KINGFIELD — Crowds gathered along the town’s Main Street, waiting eagerly for the first siren wails and horn honks that signaled the start of the annual Kingfield Festival Days parade.

Volunteers wearing neon-lime-green T-shirts hustled among the spectators, checking last-minute details and coping with small emergencies. Emily Hatfield was one of the first two volunteers who offered to keep the event going after longtime committee chairman Holly Paul announced her retirement. Hatfield and Danielle Mathieu found more volunteers to continue the four days of fun that brings hundreds of visitors to the area.

“Everyone keeps thanking me, but it’s our town that made this happen,” she said as her eyes filled with tears. “I’m so proud of our community, and I can’t talk about it without getting choked up.”

Jane Lane was crowned Mrs. Kingfield 2013, and she rode at the head of Saturday’s Grand Parade, which was themed “Only in Maine.” Creators of the 28 floats competed for prizes, using their imagination and creativity. Winners included Ain’t No Party Like a Redneck Party, Funniest; Red Snapper, Best Theme; Pimped Out Tractor, Best Vehicle; Narrow Gauge Circus Train, Best In Costume; and Poachin’ Ain’t Easy, Best In Show.

On the West Kingfield Road, a steady parade of a different kind made its way to an equally treasured annual event — the Carrabassett Valley Mud Bowl. At noon, the Nashua Mud Gumbys and the Mount Washington Valley Hogs, a football team from North Conway, N.H., took a break and planned their strategies. The Mud Gumbys were heavily favored, with a halftime score of 14-0.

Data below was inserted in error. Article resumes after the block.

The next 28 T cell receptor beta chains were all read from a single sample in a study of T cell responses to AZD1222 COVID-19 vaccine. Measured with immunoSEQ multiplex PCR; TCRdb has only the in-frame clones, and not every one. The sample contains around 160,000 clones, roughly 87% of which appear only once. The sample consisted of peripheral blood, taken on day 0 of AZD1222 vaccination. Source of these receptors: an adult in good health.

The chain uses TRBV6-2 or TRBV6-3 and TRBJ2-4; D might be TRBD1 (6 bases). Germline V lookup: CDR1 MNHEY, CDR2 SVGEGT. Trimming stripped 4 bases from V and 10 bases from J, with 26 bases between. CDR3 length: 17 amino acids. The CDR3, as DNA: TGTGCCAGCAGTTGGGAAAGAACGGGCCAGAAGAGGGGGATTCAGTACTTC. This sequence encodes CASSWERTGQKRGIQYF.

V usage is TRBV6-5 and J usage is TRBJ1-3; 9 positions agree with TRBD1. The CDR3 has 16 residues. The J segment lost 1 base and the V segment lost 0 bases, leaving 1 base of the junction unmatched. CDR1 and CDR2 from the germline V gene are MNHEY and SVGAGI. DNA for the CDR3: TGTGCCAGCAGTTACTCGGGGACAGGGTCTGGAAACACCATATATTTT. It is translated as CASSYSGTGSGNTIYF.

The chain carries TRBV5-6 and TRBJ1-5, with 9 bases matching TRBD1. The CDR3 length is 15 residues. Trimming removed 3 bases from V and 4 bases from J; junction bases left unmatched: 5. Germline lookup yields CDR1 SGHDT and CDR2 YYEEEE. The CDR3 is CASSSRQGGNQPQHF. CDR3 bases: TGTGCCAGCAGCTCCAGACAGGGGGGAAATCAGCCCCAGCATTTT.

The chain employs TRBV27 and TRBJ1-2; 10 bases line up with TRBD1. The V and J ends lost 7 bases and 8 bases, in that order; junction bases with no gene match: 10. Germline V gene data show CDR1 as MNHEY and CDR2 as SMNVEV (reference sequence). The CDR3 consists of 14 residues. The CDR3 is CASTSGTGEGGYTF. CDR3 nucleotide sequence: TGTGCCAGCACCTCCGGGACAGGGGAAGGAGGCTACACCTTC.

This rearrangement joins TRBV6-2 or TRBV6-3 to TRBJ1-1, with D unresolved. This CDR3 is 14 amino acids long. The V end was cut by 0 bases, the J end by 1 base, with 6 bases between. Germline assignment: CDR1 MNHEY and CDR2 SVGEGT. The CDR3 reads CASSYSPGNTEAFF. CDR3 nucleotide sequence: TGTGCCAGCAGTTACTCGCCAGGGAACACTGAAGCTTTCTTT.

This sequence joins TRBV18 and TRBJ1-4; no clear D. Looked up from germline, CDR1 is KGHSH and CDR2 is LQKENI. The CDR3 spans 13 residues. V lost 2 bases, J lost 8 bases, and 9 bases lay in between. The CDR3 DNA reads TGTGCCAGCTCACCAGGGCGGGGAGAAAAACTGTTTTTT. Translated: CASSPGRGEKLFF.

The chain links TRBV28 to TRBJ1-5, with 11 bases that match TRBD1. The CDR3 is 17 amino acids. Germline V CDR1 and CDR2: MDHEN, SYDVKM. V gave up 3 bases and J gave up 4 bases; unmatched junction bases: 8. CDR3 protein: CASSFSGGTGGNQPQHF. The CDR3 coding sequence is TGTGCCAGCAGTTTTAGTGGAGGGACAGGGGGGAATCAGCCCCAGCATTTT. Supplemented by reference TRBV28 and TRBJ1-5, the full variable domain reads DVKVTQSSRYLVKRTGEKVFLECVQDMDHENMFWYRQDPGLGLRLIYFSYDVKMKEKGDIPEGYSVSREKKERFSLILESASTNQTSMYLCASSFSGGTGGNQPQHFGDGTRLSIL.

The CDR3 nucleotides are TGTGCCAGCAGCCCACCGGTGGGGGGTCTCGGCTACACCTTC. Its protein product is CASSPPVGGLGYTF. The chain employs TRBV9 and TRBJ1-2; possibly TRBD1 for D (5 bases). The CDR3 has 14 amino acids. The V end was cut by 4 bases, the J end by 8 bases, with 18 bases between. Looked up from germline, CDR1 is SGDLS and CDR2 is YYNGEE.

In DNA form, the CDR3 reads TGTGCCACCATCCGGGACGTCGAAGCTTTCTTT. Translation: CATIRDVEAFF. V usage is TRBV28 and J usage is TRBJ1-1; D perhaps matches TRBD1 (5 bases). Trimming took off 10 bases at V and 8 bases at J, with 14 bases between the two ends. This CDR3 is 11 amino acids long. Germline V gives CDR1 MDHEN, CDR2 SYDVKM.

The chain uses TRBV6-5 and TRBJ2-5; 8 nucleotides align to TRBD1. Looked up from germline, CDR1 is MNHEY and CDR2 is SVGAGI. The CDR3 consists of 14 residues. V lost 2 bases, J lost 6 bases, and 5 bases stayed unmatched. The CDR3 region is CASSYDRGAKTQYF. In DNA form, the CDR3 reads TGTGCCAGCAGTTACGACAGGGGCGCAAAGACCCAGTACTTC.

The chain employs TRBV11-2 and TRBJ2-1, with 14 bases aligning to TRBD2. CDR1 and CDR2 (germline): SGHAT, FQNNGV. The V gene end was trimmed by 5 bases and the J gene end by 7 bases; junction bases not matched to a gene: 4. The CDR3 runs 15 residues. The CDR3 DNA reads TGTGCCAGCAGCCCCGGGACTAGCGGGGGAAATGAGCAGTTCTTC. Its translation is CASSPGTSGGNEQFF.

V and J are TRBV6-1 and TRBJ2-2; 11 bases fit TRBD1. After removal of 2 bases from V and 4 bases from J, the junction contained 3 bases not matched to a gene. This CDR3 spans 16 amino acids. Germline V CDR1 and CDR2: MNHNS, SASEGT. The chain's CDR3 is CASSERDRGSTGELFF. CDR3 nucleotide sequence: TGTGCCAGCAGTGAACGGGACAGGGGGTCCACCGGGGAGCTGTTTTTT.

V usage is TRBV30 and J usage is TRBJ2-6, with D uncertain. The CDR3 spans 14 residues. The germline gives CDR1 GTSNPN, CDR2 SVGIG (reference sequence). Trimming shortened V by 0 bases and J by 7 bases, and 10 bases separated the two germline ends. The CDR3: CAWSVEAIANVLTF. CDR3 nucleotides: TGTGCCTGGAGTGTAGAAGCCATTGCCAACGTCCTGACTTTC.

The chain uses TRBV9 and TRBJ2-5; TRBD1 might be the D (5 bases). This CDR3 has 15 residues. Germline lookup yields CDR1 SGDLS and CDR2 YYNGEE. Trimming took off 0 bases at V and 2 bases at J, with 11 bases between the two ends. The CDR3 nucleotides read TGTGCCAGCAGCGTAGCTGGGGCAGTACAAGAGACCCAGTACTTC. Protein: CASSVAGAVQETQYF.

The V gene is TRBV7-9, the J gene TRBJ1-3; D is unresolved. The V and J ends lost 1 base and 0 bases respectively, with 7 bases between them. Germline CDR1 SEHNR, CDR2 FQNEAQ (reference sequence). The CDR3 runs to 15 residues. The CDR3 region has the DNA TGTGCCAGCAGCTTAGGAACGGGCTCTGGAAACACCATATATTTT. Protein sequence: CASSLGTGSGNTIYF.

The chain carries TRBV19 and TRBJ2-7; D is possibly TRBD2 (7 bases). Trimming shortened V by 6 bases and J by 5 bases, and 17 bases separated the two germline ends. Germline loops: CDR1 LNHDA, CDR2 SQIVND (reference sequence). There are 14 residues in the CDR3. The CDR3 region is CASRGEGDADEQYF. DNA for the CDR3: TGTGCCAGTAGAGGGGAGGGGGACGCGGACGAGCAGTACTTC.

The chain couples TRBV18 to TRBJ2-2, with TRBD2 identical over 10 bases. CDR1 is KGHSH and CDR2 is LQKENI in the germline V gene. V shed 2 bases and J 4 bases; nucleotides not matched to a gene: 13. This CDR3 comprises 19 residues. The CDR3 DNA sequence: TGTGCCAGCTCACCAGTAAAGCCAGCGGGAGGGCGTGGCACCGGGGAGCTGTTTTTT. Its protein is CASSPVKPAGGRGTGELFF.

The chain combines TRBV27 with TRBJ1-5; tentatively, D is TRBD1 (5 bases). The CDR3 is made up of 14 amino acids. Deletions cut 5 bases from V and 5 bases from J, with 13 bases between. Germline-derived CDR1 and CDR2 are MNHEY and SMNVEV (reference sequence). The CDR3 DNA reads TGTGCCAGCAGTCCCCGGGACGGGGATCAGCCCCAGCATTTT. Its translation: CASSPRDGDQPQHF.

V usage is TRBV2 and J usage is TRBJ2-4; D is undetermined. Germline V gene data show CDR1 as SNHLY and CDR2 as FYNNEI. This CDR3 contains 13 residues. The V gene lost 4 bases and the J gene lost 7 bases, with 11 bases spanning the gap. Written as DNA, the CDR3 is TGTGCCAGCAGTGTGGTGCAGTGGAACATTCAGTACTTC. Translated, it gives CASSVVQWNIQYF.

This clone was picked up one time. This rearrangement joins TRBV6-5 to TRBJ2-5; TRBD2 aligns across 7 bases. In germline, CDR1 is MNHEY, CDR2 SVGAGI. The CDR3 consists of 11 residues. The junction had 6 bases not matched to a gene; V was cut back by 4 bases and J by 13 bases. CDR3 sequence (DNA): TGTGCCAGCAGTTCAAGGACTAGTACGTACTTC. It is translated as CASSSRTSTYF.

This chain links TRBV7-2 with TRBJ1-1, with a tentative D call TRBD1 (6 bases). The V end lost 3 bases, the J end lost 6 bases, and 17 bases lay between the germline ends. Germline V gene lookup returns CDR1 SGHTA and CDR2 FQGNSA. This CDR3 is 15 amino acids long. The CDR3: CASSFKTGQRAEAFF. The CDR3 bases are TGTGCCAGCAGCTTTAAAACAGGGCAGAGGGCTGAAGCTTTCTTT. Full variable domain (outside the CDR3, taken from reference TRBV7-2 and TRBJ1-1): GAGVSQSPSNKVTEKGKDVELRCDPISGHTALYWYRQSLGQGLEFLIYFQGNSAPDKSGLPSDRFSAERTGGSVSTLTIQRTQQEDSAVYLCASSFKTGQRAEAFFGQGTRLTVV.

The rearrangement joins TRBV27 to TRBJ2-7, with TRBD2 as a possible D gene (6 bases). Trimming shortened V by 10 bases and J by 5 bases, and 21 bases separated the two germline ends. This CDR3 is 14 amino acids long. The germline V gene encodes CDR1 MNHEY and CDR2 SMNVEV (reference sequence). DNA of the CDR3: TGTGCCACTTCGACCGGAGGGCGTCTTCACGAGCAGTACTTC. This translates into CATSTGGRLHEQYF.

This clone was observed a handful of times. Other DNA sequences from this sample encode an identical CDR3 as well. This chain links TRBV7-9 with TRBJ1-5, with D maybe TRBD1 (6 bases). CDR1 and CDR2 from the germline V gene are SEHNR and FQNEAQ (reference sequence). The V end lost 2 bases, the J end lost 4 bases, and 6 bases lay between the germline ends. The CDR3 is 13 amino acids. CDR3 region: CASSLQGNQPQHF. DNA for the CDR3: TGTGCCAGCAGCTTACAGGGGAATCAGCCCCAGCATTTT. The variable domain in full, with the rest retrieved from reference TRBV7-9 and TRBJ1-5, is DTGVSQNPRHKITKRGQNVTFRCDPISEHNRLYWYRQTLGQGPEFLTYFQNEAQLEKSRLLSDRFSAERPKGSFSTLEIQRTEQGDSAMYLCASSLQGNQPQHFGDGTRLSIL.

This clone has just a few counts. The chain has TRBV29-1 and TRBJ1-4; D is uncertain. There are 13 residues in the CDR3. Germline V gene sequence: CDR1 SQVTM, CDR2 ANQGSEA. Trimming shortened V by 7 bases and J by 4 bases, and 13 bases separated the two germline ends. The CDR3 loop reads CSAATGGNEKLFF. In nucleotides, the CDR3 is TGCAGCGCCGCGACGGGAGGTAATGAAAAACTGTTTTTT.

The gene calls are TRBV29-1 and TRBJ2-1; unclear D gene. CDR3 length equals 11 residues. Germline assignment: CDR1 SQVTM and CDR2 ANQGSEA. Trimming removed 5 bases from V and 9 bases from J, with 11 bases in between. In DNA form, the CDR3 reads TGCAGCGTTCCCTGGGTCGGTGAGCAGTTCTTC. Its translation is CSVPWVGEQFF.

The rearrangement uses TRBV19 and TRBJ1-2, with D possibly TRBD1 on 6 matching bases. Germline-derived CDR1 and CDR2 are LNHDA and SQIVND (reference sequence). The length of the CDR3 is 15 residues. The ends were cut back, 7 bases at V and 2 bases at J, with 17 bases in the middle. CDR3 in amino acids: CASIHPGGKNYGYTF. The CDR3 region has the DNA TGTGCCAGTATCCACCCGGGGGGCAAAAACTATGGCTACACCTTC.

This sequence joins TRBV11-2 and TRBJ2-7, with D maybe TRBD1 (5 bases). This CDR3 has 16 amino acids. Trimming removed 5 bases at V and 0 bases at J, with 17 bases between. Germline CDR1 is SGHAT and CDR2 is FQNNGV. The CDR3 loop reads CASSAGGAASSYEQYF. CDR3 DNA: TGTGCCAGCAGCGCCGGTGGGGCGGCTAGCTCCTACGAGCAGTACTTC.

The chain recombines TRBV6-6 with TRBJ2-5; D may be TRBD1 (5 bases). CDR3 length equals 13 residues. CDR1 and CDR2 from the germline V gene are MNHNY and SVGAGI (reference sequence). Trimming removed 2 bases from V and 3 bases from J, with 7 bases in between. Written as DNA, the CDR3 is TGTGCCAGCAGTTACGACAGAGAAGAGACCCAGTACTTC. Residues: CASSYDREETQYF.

According to Mud Rats team member Eric Handley of Sidney, the games started 31 years ago in 1972. Players on the field span at least a generation, he said.


“I’ve been doing this since 1992,” he said. “Some of the guys on our team weren’t even born then.”

Seven teams competed, but the Carrabassett Valley camaraderie and challenge doesn’t end this weekend. Teams compete throughout the summer and end with a big Mud Bowl in North Conway, N.H., Sept. 6-8. Money raised is given to charitable nonprofits and scholarship funds. The football games are like regular football games — with referees, coaches, cheerleaders and fan clubs — only shorter and knee-deep in mud. About 50,000 gallons of water, some of which was contributed by recent torrential downpours, provided the requisite 2 feet of mud, so games will continue Sunday.

Festival events and competitions on Sunday continue with the third annual 5K Run/Walk and a children’s 1-mile run, with registration at Jordan Lumber’s parking lot at 7:30 a.m. Walkers start at 7:55 a.m., runners at 8:20 a.m. and children at 9 a.m.

“Competitors should arrive at least 15 minutes early,” Hatfield said. “There’s usually a good crowd, and we don’t want to see anyone miss the start of the race.”

Festival events also include a skillet toss competition at 1 p.m. and a Chowdah Cook-Off at 2 p.m. at the Woodsman Restaurant. The Franklin County Animal Shelter will hold a benefit yard sale. The Stanley Museum, Ski Museum and the Historical Society will offer free admission to their exhibits.

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